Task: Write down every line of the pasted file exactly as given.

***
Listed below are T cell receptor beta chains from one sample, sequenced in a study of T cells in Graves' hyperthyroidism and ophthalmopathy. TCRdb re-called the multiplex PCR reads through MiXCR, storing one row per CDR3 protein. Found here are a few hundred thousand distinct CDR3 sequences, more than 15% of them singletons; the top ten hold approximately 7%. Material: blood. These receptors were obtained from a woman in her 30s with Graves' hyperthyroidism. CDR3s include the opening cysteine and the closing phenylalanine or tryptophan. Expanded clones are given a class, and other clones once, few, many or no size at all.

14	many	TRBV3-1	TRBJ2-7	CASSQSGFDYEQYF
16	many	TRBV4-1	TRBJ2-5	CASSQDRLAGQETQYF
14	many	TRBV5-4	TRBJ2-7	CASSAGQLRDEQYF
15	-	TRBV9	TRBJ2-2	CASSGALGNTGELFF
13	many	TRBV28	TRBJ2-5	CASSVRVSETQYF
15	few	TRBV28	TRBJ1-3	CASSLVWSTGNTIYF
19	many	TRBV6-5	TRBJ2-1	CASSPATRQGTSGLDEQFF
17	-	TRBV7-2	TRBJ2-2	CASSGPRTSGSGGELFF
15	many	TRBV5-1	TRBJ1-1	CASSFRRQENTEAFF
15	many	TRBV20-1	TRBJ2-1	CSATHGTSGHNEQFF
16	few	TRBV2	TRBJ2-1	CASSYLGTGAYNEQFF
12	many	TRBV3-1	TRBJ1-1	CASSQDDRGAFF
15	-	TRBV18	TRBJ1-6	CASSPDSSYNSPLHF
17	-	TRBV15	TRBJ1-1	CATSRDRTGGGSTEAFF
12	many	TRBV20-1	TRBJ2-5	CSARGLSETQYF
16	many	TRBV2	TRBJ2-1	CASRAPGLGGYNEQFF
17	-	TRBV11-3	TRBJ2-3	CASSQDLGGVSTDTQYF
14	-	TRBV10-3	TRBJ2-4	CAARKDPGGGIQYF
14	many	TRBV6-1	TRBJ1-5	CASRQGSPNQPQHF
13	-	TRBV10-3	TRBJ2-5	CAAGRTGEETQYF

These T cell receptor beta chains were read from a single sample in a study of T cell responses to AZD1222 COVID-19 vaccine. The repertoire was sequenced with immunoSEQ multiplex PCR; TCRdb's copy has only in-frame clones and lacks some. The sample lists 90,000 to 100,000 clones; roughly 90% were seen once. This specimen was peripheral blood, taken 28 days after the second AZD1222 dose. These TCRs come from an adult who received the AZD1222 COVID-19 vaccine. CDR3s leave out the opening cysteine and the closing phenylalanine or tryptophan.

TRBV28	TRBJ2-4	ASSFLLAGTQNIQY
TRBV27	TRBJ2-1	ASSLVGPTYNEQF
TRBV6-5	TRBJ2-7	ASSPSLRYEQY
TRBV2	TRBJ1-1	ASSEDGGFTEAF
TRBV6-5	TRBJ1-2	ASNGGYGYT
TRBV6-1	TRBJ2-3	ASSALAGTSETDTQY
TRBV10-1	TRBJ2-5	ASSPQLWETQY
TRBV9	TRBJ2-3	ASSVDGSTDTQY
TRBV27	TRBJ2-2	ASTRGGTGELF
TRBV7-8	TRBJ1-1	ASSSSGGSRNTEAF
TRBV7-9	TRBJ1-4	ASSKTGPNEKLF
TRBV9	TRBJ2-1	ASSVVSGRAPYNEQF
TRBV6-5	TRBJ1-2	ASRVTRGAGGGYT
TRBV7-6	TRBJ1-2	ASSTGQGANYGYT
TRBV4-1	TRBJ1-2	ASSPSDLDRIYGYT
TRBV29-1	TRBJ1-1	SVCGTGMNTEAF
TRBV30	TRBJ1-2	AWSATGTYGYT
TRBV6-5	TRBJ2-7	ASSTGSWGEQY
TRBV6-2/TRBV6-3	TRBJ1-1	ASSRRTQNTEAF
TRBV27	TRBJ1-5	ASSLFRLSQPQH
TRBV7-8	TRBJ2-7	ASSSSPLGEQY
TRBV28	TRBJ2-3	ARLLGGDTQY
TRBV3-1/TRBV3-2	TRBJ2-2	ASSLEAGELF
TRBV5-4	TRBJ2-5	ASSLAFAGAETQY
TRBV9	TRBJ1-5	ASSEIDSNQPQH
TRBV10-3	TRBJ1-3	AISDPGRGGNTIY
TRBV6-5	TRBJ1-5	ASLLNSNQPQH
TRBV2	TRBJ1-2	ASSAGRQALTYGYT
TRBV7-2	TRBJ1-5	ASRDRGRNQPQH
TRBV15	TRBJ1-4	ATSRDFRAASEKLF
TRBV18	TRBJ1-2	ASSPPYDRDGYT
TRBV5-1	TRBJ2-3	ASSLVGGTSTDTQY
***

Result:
Listed below are T cell receptor beta chains from one sample, sequenced in a study of T cells in Graves' hyperthyroidism and ophthalmopathy. TCRdb re-called the multiplex PCR reads through MiXCR, storing one row per CDR3 protein. Found here are a few hundred thousand distinct CDR3 sequences, more than 15% of them singletons; the top ten hold approximately 7%. Material: blood. These receptors were obtained from a woman in her 30s with Graves' hyperthyroidism. CDR3s include the opening cysteine and the closing phenylalanine or tryptophan. Expanded clones are given a class, and other clones once, few, many or no size at all.

14	many	TRBV3-1	TRBJ2-7	CASSQSGFDYEQYF
16	many	TRBV4-1	TRBJ2-5	CASSQDRLAGQETQYF
14	many	TRBV5-4	TRBJ2-7	CASSAGQLRDEQYF
15	-	TRBV9	TRBJ2-2	CASSGALGNTGELFF
13	many	TRBV28	TRBJ2-5	CASSVRVSETQYF
15	few	TRBV28	TRBJ1-3	CASSLVWSTGNTIYF
19	many	TRBV6-5	TRBJ2-1	CASSPATRQGTSGLDEQFF
17	-	TRBV7-2	TRBJ2-2	CASSGPRTSGSGGELFF
15	many	TRBV5-1	TRBJ1-1	CASSFRRQENTEAFF
15	many	TRBV20-1	TRBJ2-1	CSATHGTSGHNEQFF
16	few	TRBV2	TRBJ2-1	CASSYLGTGAYNEQFF
12	many	TRBV3-1	TRBJ1-1	CASSQDDRGAFF
15	-	TRBV18	TRBJ1-6	CASSPDSSYNSPLHF
17	-	TRBV15	TRBJ1-1	CATSRDRTGGGSTEAFF
12	many	TRBV20-1	TRBJ2-5	CSARGLSETQYF
16	many	TRBV2	TRBJ2-1	CASRAPGLGGYNEQFF
17	-	TRBV11-3	TRBJ2-3	CASSQDLGGVSTDTQYF
14	-	TRBV10-3	TRBJ2-4	CAARKDPGGGIQYF
14	many	TRBV6-1	TRBJ1-5	CASRQGSPNQPQHF
13	-	TRBV10-3	TRBJ2-5	CAAGRTGEETQYF

These T cell receptor beta chains were read from a single sample in a study of T cell responses to AZD1222 COVID-19 vaccine. The repertoire was sequenced with immunoSEQ multiplex PCR; TCRdb's copy has only in-frame clones and lacks some. The sample lists 90,000 to 100,000 clones; roughly 90% were seen once. This specimen was peripheral blood, taken 28 days after the second AZD1222 dose. These TCRs come from an adult who received the AZD1222 COVID-19 vaccine. CDR3s leave out the opening cysteine and the closing phenylalanine or tryptophan.

TRBV28	TRBJ2-4	ASSFLLAGTQNIQY
TRBV27	TRBJ2-1	ASSLVGPTYNEQF
TRBV6-5	TRBJ2-7	ASSPSLRYEQY
TRBV2	TRBJ1-1	ASSEDGGFTEAF
TRBV6-5	TRBJ1-2	ASNGGYGYT
TRBV6-1	TRBJ2-3	ASSALAGTSETDTQY
TRBV10-1	TRBJ2-5	ASSPQLWETQY
TRBV9	TRBJ2-3	ASSVDGSTDTQY
TRBV27	TRBJ2-2	ASTRGGTGELF
TRBV7-8	TRBJ1-1	ASSSSGGSRNTEAF
TRBV7-9	TRBJ1-4	ASSKTGPNEKLF
TRBV9	TRBJ2-1	ASSVVSGRAPYNEQF
TRBV6-5	TRBJ1-2	ASRVTRGAGGGYT
TRBV7-6	TRBJ1-2	ASSTGQGANYGYT
TRBV4-1	TRBJ1-2	ASSPSDLDRIYGYT
TRBV29-1	TRBJ1-1	SVCGTGMNTEAF
TRBV30	TRBJ1-2	AWSATGTYGYT
TRBV6-5	TRBJ2-7	ASSTGSWGEQY
TRBV6-2/TRBV6-3	TRBJ1-1	ASSRRTQNTEAF
TRBV27	TRBJ1-5	ASSLFRLSQPQH
TRBV7-8	TRBJ2-7	ASSSSPLGEQY
TRBV28	TRBJ2-3	ARLLGGDTQY
TRBV3-1/TRBV3-2	TRBJ2-2	ASSLEAGELF
TRBV5-4	TRBJ2-5	ASSLAFAGAETQY
TRBV9	TRBJ1-5	ASSEIDSNQPQH
TRBV10-3	TRBJ1-3	AISDPGRGGNTIY
TRBV6-5	TRBJ1-5	ASLLNSNQPQH
TRBV2	TRBJ1-2	ASSAGRQALTYGYT
TRBV7-2	TRBJ1-5	ASRDRGRNQPQH
TRBV15	TRBJ1-4	ATSRDFRAASEKLF
TRBV18	TRBJ1-2	ASSPPYDRDGYT
TRBV5-1	TRBJ2-3	ASSLVGGTSTDTQY